I might add!
I used 5 minute epoxy to glue everything together, and once dried, I was rather happy with the result. The splice seems to hold nicely.

This was much easier than making a new floor.

With the floor back in one piece, I was able to mount the Current Line truck. Luckily the brass bolster was removable which made drilling the holes much easier. Again, I was out of short 2-56 screws so I had to use spacers from nuts. But, it works! Again,for ease of use and as it was what I had on hand (and my material of choice) I used styrene to mount the truck. I will enclose the hole with a box later.

I tape down the motor wires so not to pinch them when reattaching the body.
Finally all three CSL cars have their trucks mounted!

I definitely need shorter screws ... but it rolls!

Sunday, January 3, 2016

Happy New Year - 2016! Layout resolutions for the new year ...

First, a Happy New Year to all!

Since resolutions are all the rage this time of year I've decided to try to set some layout goals / resolutions for the New Year! I unfortunately too many projects ... but its nice to try to at least set some goals.

First off ... a review of the layout as of the beginning of 2016:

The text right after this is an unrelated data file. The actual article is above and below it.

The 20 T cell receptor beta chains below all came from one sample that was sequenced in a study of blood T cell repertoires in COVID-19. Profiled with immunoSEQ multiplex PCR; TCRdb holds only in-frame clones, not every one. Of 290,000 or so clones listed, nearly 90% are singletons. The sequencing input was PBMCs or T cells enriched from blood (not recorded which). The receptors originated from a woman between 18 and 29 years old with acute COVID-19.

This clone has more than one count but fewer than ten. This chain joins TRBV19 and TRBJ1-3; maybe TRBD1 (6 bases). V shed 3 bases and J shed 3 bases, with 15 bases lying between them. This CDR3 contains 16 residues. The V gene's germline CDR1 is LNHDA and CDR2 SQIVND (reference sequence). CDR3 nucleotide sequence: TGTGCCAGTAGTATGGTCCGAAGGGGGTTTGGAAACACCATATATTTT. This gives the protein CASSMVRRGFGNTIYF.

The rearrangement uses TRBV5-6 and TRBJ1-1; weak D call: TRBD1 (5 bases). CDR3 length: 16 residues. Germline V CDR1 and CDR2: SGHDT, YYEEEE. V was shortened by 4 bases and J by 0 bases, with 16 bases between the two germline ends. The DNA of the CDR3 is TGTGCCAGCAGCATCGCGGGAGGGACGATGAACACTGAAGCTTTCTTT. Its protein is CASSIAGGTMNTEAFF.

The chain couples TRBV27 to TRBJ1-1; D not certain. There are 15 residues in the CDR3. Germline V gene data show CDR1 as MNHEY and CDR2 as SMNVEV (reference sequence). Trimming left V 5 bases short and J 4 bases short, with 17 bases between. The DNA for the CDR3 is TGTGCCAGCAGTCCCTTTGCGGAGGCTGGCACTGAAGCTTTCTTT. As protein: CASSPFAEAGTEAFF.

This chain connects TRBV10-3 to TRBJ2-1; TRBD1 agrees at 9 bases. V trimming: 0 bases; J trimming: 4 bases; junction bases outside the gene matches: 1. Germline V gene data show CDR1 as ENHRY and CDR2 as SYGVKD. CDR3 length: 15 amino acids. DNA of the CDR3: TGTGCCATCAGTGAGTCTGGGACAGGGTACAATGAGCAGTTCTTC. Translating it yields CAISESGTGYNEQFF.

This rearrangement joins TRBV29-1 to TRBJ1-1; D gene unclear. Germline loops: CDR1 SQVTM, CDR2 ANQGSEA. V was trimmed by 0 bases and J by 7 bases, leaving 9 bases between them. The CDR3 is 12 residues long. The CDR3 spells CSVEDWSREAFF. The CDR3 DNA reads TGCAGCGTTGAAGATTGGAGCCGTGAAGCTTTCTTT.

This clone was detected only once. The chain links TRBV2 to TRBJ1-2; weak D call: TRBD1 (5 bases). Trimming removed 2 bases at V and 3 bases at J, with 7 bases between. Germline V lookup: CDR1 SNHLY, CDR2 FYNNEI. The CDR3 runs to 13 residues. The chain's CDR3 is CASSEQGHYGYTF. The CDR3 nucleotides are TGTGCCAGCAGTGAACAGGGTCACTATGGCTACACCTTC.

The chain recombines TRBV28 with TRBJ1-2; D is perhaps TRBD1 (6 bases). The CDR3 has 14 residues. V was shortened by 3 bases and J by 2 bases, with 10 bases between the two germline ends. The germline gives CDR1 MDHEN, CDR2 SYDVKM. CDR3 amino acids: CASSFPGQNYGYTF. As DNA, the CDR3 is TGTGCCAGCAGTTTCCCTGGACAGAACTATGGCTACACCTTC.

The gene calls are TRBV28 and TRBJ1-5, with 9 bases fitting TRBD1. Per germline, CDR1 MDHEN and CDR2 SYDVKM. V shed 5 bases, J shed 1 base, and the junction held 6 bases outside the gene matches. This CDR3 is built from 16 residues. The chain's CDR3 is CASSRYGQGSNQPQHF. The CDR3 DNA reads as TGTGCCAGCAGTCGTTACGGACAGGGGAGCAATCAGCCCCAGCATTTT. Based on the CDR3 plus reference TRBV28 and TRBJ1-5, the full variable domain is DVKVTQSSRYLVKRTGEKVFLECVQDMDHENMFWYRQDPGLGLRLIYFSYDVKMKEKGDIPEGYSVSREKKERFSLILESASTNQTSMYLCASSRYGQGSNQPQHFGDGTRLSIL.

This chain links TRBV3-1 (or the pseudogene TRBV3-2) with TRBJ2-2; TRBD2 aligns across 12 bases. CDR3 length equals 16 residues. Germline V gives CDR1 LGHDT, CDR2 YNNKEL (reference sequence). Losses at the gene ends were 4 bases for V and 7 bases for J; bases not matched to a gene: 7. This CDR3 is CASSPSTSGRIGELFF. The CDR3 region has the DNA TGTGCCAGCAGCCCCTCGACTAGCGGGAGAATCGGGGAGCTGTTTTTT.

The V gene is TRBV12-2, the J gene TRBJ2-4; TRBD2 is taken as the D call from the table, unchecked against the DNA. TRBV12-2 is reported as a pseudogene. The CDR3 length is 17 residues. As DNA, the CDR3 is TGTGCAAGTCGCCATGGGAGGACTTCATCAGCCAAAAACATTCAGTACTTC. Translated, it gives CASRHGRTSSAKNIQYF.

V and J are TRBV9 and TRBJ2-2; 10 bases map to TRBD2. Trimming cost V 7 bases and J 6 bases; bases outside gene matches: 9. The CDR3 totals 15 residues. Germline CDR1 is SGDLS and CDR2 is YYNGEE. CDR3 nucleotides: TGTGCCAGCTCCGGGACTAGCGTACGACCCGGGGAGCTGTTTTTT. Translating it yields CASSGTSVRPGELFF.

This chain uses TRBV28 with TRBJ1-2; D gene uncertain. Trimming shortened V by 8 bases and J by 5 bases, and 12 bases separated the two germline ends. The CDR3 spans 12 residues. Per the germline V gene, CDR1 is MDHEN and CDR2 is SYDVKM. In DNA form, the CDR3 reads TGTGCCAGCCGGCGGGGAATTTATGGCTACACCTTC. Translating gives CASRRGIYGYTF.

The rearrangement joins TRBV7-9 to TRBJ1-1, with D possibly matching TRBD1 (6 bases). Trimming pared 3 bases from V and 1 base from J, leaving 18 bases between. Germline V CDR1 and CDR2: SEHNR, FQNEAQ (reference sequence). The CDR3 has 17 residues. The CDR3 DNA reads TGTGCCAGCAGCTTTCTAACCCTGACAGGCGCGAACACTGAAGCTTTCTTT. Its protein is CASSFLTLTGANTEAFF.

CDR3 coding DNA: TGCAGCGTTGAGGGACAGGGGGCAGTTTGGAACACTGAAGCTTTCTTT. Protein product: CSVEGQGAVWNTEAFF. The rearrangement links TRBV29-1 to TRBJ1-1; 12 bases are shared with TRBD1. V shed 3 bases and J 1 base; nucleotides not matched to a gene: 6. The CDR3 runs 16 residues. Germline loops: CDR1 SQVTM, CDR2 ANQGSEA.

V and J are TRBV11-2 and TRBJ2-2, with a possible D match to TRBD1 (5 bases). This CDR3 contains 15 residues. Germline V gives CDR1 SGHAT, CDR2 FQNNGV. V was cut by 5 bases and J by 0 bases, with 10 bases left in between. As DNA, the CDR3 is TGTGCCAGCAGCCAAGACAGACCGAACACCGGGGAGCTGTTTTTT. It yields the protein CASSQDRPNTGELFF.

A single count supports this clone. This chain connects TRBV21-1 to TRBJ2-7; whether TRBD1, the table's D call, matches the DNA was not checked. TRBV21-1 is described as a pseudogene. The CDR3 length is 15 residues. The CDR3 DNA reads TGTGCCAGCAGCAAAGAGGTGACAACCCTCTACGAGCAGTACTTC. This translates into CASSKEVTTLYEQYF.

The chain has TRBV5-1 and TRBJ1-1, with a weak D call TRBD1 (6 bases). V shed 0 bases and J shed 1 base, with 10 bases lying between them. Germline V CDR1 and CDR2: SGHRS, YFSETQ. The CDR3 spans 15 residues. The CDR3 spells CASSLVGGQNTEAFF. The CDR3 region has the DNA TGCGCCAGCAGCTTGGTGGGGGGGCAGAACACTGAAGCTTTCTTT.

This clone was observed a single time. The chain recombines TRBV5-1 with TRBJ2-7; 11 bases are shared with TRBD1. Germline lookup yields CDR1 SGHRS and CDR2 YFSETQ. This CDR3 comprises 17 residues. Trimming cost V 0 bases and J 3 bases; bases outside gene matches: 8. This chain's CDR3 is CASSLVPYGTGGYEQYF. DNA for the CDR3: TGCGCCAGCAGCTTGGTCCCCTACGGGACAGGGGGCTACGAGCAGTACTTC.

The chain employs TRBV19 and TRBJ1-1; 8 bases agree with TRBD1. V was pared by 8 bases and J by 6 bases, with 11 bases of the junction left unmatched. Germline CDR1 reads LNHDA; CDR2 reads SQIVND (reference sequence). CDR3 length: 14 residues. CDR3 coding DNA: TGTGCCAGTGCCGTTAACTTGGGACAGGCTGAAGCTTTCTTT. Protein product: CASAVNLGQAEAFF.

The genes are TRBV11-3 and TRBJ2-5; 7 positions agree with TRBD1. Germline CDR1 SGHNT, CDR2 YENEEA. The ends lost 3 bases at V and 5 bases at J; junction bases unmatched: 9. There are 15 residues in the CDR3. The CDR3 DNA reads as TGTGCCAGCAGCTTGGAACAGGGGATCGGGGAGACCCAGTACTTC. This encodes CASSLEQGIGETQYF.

There really hasn't been much improvement over the last year, just some small detailing and refinements.

But ... for 2016, some of the goals / resolutions I'd like to accomplish are:

Continue / finish the refinement of cast resin L structure as detailed in earlier posts:

This should be an easy goal as I've got most of the plans and techniques down. I would like to invest in some better casting tools (vacuum chamber and pressure pot), but those can be leveraged for use in other projects.

This is a combination of cast resin girders, 3D printed braces and scratch built
columns, Next version will be all cast resin for speedier construction.
Finish backlogged car projects:

This is an area I've really been slacking. I seem to take forever in finishing a car model. Some of the projects I need to finish are:

A slew of CSL models, one North Shore wood car (that will be repainted in CA&E colors) and a 4000 series CTA plushie (who knows what will happen with the 3D printed baldie prototype):

The "shops", always a mess of parts 

I have almost everything to finish these models except motivation! 

I HAVE actually made progress on the Northwestern motor car. The paint is about 90% done and the trucks have been mounted.

The trailer on the left is finished. The motor is on the right ... still unfinished.
My 2000 series CTA cars still languish in an unpainted state. I need to resume this project and get these cars finished.

I still need to perform additional sanding and filing on the shells. 
But, most importantly, I need to finish two CRT Baldie projects. One is my 3D printed car (one end still needs finishing) and I need to finish another Baldie model for a good friend. 

Another unfinished 4000 series Plushie sits behind these cars ... yet another car to